How I Cheated at NaNoWriMo and Won

how-i-cheated-at-nanowrimoA couple years ago, my friend and fellow writer, S of JSMawdsley, talked me into trying NaNoWriMo. She mentioned it at the writer’s group she facilitates at the library where we worked. At the time, I was mainly a short story writer and dabbled in the occasional picture book. As luck would have it, I had an idea for a novel in mind, and NaNoWriMo seemed like the perfect way to get it out of my head and on my laptop.

Being new to the world of NaNoWriMo, I didn’t prepare at all. I just started writing on November first and quit on November thirtieth. I had 50,000 words, which satisfied the requirements of NaNoWriMo, but I didn’t have a complete novel. What I did have was a lot of work ahead of me and the conviction that maybe I really hadn’t won.

At this point, S would probably have told me I needed to outline my novel, but the first thing I discovered from writing such a lengthy piece is that I’m a pantser. I plot a little when approaching my writing, but I love to explore the rabbit trails because that is where I discover my best writing. My opinion on pantsing can be read here: Are You A Pantser?

So, did I win NaNoWriMo or did I cheat? I started at about the last one-third of the novel because I had the most information for writing that portion. In short, I learned the valuable lesson of researching before you write especially if it’s for a contest such as NaNoWriMo. You don’t want the added stress of trying to conduct research while keeping up a word goal.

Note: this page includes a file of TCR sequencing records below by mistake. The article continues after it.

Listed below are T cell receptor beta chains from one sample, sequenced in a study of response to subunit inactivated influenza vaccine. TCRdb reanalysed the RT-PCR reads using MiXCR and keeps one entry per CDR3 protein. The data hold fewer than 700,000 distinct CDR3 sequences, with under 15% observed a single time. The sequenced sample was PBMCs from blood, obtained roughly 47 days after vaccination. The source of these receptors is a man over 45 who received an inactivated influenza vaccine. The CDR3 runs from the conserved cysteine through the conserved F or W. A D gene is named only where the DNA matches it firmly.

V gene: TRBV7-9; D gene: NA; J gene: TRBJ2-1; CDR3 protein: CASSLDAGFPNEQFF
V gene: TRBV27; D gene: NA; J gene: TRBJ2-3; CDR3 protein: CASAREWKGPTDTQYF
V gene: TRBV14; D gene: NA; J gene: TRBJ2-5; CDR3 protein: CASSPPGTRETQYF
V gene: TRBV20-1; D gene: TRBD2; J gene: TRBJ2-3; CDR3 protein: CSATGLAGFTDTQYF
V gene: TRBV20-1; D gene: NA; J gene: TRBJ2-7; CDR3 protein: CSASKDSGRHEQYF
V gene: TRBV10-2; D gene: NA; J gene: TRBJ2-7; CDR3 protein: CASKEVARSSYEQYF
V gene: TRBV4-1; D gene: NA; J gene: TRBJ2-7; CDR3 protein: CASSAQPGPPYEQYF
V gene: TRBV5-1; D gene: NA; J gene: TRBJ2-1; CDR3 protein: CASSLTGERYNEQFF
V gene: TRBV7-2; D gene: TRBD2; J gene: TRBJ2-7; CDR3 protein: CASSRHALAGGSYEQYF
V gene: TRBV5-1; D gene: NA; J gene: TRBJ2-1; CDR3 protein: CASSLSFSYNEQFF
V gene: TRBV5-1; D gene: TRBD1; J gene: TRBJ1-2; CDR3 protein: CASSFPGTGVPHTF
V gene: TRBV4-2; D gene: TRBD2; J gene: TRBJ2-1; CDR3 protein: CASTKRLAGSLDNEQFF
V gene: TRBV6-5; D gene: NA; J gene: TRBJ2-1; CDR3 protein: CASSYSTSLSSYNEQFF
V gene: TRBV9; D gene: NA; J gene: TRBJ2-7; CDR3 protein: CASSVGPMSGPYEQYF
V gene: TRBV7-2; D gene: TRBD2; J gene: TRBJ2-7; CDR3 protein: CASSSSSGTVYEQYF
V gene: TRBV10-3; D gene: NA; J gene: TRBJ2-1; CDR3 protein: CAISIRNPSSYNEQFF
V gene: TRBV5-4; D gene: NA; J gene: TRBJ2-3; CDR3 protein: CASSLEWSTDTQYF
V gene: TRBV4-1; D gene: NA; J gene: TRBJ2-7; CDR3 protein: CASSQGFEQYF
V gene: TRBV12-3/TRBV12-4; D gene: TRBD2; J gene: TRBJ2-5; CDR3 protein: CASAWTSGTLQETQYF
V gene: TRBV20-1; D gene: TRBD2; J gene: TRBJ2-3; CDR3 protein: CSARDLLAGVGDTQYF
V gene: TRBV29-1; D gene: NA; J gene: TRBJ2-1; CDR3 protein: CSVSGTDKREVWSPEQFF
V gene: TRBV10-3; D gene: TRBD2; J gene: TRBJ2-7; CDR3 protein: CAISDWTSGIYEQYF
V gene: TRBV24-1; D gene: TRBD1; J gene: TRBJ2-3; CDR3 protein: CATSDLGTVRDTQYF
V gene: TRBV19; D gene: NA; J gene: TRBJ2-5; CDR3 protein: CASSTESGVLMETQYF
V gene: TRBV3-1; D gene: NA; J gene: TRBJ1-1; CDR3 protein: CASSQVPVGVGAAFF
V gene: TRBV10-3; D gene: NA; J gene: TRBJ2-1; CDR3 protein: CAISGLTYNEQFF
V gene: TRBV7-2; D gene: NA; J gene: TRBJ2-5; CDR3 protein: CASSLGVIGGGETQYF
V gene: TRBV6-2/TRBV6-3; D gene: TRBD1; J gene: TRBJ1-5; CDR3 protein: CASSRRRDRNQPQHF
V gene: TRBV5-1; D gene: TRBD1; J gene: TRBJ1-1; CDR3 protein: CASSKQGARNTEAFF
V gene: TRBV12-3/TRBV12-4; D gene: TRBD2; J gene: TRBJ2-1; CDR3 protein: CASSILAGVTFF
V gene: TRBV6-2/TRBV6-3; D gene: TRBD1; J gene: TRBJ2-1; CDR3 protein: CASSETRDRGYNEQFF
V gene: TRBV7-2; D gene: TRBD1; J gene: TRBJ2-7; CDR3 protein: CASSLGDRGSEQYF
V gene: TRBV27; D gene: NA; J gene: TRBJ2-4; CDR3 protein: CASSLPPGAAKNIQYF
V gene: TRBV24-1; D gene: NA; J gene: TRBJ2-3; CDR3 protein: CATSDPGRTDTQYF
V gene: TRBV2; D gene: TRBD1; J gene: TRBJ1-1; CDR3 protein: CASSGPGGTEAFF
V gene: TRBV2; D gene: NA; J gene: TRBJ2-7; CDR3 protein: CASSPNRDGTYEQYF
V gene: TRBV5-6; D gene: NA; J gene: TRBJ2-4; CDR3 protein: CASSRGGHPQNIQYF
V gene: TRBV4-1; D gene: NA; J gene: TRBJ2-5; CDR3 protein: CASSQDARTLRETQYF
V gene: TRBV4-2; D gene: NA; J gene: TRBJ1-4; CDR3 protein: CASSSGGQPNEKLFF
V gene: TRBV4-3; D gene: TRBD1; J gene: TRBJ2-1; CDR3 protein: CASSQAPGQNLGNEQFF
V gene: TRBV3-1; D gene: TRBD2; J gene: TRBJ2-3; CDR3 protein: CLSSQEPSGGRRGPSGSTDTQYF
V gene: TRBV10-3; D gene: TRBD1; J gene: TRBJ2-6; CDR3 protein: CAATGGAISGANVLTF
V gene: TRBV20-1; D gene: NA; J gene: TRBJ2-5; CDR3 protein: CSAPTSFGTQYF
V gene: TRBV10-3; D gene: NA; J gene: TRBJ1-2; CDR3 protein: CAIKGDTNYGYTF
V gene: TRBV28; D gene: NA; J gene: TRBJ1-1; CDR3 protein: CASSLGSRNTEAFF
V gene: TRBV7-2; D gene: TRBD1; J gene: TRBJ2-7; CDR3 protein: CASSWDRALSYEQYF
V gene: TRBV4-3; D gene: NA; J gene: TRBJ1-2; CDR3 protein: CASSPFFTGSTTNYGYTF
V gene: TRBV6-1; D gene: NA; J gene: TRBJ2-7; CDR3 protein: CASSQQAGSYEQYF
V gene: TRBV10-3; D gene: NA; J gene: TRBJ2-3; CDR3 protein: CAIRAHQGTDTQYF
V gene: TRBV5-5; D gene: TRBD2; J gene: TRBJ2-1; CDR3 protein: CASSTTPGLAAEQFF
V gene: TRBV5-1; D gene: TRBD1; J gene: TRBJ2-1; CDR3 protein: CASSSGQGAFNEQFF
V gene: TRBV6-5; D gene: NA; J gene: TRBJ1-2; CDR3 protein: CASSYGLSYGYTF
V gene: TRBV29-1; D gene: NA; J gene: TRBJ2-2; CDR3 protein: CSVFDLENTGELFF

I pressed on throughout the year editing what I had written and creating the rest of the novel as I wanted it to be. I researched more thoroughly and ended up chucking quite a bit of what I wrote for NaNoWriMo. Again, part of that was my fault, but I also wondered if one 50,000-word novel every year is what I wanted. Is that what the creators of NaNoWriMo want?

I suspect and sincerely hope the purpose of NaNoWriMo is to keep people writing because that’s what I did. Before I knew it, November had rolled around again, and with it NaNoWriMo. I wasn’t finished with my first novel, so why on earth would I abandon it for the added pressure of creating a new novel. Admittedly, I had no new ideas at the time, and I didn’t want the burden of coming up with one. Also, there was no time to research even the slim ideas that passed through my head.

Instead, I cheated, and I cheated grandly! I signed up for NaNoWriMo, and without a single ounce of shame, I re-entered my novel, The Secrets of Dr. John Welles. Dr. Welles’s story was almost complete, but I needed a little motivation to finish the missing chapters and tie it all together. NaNoWriMo provided this inspiration by keeping me on track with a daily word goal, but it also became a beneficial editing tool. If I edited my daily word goal, I counted it along with any new writing.

What I achieved wasn’t another half-baked novel, but rather a well-written, well-edited novel with which I was extremely pleased. A titch more editing after the fact, and Dr. Welles was ready for the hands of beta readers.

I took a couple years off from NaNoWriMo, but the point of the contest was always close to my heart. I knew I couldn’t devote time to a new novel and make The Secrets of Dr. John Welles all I wanted it to be.   Then there is the fact that when story inspiration comes to me, I have to begin which sometimes means starting before NaNoWriMo starts. Yes, there is Camp NaNo, but my heart belongs to the original taking place in November.